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Functional validation of GWAS gene candidates for abnormal liver function during zebrafish liver development.

Authors
  • Liu, Leah Y1
  • Fox, Caroline S
  • North, Trista E
  • Goessling, Wolfram
  • 1 Genetics Division, Brigham and Women's Hospital, Harvard Medical School, Boston, MA 02115, USA.
Type
Published Article
Journal
Disease Models & Mechanisms
Publisher
The Company of Biologists
Publication Date
September 2013
Volume
6
Issue
5
Pages
1271–1278
Identifiers
DOI: 10.1242/dmm.011726
PMID: 23813869
Source
Medline
License
Unknown

Abstract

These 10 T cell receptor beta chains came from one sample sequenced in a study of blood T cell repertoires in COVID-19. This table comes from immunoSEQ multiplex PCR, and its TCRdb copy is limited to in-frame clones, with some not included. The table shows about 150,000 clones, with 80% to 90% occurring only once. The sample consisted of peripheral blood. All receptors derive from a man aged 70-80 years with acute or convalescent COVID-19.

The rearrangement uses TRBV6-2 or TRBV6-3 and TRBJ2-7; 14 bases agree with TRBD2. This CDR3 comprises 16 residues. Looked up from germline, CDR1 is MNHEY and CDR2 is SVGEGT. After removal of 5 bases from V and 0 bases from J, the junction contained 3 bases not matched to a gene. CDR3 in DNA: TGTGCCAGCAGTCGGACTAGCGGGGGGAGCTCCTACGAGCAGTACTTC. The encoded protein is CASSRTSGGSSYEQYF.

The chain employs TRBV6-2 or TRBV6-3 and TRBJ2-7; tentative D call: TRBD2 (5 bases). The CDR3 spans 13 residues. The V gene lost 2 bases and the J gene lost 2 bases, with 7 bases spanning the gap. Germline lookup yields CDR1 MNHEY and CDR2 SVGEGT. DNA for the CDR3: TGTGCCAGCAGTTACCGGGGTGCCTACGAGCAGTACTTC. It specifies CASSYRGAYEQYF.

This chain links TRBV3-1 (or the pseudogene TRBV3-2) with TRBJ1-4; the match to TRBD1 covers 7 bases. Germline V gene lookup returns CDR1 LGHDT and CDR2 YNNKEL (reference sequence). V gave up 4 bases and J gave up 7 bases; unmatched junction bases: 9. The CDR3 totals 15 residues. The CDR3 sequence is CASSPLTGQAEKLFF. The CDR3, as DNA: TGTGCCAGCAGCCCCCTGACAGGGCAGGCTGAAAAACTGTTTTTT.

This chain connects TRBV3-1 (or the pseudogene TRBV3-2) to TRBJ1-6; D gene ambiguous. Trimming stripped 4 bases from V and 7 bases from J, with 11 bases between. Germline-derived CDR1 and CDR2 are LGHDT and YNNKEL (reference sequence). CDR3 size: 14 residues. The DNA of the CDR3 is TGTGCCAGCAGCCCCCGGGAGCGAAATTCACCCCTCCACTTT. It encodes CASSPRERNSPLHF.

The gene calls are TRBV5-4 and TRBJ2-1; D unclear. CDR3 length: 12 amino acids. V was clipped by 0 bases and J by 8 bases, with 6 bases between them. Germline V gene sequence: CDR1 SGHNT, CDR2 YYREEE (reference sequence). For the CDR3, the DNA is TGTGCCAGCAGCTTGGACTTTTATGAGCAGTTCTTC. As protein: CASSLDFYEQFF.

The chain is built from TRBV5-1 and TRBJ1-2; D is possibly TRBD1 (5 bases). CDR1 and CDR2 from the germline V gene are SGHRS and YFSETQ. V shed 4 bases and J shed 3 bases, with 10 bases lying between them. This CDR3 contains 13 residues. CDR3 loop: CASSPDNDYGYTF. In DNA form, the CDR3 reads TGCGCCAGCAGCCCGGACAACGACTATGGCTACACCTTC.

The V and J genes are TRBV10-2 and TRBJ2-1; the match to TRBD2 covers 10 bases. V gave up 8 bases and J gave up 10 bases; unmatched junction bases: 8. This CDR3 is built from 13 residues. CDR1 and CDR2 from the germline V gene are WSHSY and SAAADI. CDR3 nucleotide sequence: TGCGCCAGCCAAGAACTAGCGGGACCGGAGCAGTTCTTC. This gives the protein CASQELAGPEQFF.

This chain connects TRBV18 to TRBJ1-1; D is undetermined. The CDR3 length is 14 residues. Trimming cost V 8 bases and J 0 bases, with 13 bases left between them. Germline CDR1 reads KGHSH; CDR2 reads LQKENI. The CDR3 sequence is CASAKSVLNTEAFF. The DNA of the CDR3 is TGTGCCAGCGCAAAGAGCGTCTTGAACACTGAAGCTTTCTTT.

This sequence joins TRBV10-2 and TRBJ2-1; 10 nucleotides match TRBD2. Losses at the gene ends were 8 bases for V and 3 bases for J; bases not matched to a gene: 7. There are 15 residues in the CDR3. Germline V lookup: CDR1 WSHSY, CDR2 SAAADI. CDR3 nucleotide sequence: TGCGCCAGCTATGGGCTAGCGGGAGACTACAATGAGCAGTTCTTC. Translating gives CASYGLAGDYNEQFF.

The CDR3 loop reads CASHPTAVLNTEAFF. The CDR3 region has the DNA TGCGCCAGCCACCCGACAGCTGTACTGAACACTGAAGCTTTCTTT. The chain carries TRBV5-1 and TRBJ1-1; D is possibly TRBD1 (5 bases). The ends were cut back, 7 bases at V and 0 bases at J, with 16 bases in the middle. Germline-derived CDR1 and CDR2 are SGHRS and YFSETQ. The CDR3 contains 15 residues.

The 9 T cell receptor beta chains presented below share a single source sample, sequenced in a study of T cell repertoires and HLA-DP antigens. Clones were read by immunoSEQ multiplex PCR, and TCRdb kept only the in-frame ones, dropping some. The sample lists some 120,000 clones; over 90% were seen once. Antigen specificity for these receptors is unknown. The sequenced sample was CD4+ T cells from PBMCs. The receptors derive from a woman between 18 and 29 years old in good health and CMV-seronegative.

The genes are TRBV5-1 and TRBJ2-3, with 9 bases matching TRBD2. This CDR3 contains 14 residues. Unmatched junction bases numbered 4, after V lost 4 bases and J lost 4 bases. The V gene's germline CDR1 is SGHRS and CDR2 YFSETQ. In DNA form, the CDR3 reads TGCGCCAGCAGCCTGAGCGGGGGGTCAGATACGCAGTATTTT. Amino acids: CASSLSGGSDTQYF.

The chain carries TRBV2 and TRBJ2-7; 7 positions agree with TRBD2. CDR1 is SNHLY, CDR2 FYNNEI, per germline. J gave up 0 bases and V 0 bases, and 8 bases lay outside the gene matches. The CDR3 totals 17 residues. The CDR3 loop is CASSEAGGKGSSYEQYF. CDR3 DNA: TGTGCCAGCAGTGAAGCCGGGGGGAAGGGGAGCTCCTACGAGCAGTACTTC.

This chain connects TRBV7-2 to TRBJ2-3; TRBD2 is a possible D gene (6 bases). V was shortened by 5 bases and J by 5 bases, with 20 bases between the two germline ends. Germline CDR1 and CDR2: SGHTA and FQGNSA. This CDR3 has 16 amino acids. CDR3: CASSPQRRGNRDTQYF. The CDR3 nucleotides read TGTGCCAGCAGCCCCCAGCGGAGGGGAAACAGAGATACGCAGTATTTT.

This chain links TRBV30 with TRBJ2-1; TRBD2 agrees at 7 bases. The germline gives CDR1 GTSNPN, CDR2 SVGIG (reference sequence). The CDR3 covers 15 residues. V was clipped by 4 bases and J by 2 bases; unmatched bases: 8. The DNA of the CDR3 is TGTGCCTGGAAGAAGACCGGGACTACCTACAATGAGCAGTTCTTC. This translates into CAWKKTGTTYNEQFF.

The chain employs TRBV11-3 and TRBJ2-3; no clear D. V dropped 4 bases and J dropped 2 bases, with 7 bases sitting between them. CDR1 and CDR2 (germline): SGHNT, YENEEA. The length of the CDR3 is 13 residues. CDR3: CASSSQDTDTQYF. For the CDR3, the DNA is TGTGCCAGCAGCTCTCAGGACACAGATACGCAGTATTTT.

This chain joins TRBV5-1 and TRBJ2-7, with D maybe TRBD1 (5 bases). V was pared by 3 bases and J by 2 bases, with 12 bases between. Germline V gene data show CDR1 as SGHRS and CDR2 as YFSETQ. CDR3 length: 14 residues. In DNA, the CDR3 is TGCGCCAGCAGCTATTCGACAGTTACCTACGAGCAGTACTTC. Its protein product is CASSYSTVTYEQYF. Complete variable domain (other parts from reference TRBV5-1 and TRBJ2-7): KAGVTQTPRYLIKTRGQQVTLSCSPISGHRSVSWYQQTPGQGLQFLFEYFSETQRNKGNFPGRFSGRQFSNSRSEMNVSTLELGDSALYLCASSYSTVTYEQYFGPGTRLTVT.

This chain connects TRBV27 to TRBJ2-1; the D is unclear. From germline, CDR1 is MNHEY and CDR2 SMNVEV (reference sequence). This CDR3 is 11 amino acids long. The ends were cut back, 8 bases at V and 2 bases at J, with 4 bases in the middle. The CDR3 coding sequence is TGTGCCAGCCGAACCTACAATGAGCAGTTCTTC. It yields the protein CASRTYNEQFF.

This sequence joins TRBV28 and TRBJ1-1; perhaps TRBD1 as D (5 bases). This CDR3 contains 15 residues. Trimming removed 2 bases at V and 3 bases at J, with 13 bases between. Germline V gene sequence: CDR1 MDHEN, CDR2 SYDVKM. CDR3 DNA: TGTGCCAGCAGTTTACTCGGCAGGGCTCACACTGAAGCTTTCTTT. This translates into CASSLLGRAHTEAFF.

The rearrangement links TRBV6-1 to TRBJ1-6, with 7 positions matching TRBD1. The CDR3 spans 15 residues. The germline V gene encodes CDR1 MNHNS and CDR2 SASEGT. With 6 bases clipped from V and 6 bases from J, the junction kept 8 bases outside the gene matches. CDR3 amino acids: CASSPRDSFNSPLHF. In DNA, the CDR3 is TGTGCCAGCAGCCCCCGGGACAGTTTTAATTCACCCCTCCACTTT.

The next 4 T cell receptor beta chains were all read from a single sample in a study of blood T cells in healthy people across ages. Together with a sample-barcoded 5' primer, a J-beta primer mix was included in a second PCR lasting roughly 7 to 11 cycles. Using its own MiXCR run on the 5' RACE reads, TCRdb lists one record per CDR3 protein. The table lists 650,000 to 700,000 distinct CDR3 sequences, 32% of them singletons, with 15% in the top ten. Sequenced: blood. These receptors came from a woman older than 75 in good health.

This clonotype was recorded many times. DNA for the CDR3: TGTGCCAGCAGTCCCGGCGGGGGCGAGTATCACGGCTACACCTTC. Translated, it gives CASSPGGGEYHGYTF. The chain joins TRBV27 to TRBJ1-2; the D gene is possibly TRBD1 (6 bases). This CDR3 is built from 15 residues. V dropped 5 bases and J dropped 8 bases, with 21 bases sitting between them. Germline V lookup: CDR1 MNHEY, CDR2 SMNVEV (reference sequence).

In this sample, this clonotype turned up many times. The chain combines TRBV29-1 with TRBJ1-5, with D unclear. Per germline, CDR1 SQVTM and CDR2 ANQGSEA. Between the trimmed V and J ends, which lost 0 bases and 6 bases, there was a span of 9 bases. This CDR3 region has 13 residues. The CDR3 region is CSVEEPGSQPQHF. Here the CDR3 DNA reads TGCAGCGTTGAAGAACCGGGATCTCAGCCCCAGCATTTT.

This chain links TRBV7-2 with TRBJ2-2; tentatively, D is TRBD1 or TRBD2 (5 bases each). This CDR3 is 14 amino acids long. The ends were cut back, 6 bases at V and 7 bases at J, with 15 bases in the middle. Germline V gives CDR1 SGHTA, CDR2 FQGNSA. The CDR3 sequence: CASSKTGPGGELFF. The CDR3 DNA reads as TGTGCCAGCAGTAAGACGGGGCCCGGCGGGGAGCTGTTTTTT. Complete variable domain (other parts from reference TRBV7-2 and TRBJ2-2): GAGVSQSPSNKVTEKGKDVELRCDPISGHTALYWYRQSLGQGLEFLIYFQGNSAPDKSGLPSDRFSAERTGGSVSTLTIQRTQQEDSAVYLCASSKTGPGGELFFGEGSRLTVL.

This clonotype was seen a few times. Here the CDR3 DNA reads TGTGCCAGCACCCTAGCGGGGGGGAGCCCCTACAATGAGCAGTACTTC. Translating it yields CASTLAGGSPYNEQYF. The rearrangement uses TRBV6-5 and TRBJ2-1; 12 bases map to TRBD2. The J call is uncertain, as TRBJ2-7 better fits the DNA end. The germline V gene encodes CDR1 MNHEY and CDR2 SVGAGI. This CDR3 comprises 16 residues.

Genome-wide association studies (GWAS) have revealed numerous associations between many phenotypes and gene candidates. Frequently, however, further elucidation of gene function has not been achieved. A recent GWAS identified 69 candidate genes associated with elevated liver enzyme concentrations, which are clinical markers of liver disease. To investigate the role of these genes in liver homeostasis, we narrowed down this list to 12 genes based on zebrafish orthology, zebrafish liver expression and disease correlation. To assess the function of gene candidates during liver development, we assayed hepatic progenitors at 48 hours post fertilization (hpf) and hepatocytes at 72 hpf using in situ hybridization following morpholino knockdown in zebrafish embryos. Knockdown of three genes (pnpla3, pklr and mapk10) decreased expression of hepatic progenitor cells, whereas knockdown of eight genes (pnpla3, cpn1, trib1, fads2, slc2a2, pklr, mapk10 and samm50) decreased cell-specific hepatocyte expression. We then induced liver injury in zebrafish embryos using acetaminophen exposure and observed changes in liver toxicity incidence in morphants. Prioritization of GWAS candidates and morpholino knockdown expedites the study of newly identified genes impacting liver development and represents a feasible method for initial assessment of candidate genes to instruct further mechanistic analyses. Our analysis can be extended to GWAS for additional disease-associated phenotypes.

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